Authenticity work in higher education learning environments: a double-edged sword?
Journal article, 2021

Educational authenticity occupies a strong position in higher education research and reform, building on the assumption that correspondence between higher education learning environments and professional settings is a driver of student engagement and transfer of knowledge beyond academia. In this paper, we draw attention to an overlooked aspect of authenticity, namely the rhetorical work teachers engage in to establish their learning environments as authentic and pedagogically appropriate. We use the term “authenticity work” to denote such rhetorical work. Drawing on ethnography and critical discourse analysis, we describe how two teachers engaged in authenticity work through renegotiating professional and educational discourse in their project-based engineering course. This ideological project was facilitated by three discursive strategies: (1) deficitization of students and academia, (2) naturalization of industry practices, and (3) polarization of the state of affairs in academia and in industry. Our findings suggest that authenticity work is a double-edged sword: While authenticity work may serve to bolster the legitimacy that is ascribed to learning environments, it may also close down opportunities for students to develop critical thinking about their profession and their education. Based on these findings, we discuss implications for teaching and propose a nascent research agenda for authenticity work in higher education learning environments.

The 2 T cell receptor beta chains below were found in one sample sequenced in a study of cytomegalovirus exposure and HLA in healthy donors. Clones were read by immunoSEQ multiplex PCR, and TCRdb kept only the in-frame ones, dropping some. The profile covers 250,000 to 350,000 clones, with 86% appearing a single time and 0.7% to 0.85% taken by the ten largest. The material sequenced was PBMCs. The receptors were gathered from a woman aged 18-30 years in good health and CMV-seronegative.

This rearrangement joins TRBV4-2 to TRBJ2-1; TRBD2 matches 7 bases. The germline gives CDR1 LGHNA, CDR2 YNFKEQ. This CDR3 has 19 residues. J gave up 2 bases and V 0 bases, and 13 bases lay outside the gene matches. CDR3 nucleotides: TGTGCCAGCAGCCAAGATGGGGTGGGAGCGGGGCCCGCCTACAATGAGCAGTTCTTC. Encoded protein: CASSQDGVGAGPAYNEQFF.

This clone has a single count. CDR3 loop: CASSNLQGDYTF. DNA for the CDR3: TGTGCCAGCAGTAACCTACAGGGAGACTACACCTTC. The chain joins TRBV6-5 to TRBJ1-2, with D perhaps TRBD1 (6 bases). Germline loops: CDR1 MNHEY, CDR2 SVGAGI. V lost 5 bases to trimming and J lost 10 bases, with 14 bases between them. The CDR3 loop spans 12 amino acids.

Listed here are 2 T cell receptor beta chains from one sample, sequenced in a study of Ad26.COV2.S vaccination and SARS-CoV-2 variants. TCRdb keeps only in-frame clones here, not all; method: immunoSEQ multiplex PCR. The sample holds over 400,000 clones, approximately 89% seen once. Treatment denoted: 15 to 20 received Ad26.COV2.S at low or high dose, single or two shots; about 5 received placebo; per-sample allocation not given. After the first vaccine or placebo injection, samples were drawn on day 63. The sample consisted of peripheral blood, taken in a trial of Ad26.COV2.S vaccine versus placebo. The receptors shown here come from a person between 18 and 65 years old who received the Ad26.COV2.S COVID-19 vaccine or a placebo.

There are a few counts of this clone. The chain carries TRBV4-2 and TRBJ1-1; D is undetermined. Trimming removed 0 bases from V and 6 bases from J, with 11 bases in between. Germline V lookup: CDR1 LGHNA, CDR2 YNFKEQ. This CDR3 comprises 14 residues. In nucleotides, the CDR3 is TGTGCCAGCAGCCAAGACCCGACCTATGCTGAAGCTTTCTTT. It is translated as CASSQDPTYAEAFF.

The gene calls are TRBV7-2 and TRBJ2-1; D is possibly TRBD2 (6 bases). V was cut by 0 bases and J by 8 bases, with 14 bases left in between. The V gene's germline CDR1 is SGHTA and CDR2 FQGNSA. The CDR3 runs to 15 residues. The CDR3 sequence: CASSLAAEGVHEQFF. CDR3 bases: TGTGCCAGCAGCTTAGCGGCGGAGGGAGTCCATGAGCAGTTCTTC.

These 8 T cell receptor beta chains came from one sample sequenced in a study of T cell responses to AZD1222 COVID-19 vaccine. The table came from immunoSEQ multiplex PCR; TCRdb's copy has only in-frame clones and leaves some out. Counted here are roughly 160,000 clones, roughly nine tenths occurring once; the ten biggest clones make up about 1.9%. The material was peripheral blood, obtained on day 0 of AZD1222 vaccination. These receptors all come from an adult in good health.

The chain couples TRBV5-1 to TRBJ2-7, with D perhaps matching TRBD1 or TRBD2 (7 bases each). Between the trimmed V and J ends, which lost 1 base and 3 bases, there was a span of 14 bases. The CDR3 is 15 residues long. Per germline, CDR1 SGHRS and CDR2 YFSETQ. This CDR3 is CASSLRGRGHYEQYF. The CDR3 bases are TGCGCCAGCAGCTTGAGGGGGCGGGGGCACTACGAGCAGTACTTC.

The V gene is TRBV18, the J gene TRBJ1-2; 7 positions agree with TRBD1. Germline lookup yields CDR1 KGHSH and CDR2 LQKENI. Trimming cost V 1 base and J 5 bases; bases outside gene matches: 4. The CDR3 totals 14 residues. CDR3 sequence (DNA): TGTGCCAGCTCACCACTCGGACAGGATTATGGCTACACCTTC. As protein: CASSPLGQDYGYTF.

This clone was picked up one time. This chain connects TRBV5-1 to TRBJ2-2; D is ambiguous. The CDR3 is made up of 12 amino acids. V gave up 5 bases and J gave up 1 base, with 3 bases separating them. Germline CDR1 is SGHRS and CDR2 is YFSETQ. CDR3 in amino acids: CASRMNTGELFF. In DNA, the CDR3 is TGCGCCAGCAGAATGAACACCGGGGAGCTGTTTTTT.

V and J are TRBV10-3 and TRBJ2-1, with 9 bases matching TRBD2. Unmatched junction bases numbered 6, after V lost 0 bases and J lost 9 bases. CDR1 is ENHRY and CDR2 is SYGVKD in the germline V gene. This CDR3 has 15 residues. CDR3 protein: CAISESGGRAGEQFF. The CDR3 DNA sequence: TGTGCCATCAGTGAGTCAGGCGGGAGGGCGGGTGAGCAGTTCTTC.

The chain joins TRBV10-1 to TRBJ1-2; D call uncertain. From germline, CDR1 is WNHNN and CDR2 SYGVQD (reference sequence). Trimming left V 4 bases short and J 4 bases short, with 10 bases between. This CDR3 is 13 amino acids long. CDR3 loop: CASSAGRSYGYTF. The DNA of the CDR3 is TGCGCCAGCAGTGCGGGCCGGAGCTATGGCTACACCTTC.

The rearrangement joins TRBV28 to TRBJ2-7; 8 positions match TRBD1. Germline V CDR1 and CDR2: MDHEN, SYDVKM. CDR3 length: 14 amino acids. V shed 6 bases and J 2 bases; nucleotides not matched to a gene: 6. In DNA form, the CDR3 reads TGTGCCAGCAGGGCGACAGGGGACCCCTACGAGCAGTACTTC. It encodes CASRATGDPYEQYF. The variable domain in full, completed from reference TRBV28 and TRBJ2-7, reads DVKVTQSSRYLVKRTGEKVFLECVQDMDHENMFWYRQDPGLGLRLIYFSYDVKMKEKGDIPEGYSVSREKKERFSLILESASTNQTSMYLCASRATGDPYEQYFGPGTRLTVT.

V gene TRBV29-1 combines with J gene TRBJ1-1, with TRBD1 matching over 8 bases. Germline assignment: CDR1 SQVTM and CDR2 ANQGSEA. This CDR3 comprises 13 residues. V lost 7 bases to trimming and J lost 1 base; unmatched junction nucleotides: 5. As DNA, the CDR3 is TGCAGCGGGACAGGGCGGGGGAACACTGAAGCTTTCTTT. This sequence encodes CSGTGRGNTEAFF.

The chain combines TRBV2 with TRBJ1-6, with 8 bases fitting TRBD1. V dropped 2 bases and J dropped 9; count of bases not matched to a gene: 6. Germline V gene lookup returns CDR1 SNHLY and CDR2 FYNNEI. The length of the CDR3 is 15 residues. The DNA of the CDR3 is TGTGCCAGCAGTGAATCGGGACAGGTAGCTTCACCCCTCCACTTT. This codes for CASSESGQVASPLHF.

Critical discourse analysis

Critical thinking

Engineering education

Ethnography

Authenticity work

Authentic learning

Author

Oskar Hagvall Svensson

Chalmers, Communication and Learning in Science, Engineering Education Research - EER (Chalmers)

Tom Adawi

Chalmers, Communication and Learning in Science, Engineering Education Research - EER (Chalmers)

Anders Johansson

Chalmers, Communication and Learning in Science, Engineering Education Research - EER (Chalmers)

Higher Education

0018-1560 (ISSN) 1573-174X (eISSN)

Vol. In Press

Subject Categories

Didactics

Social Sciences Interdisciplinary

Pedagogy

DOI

10.1007/s10734-021-00753-0

More information

Latest update

9/13/2021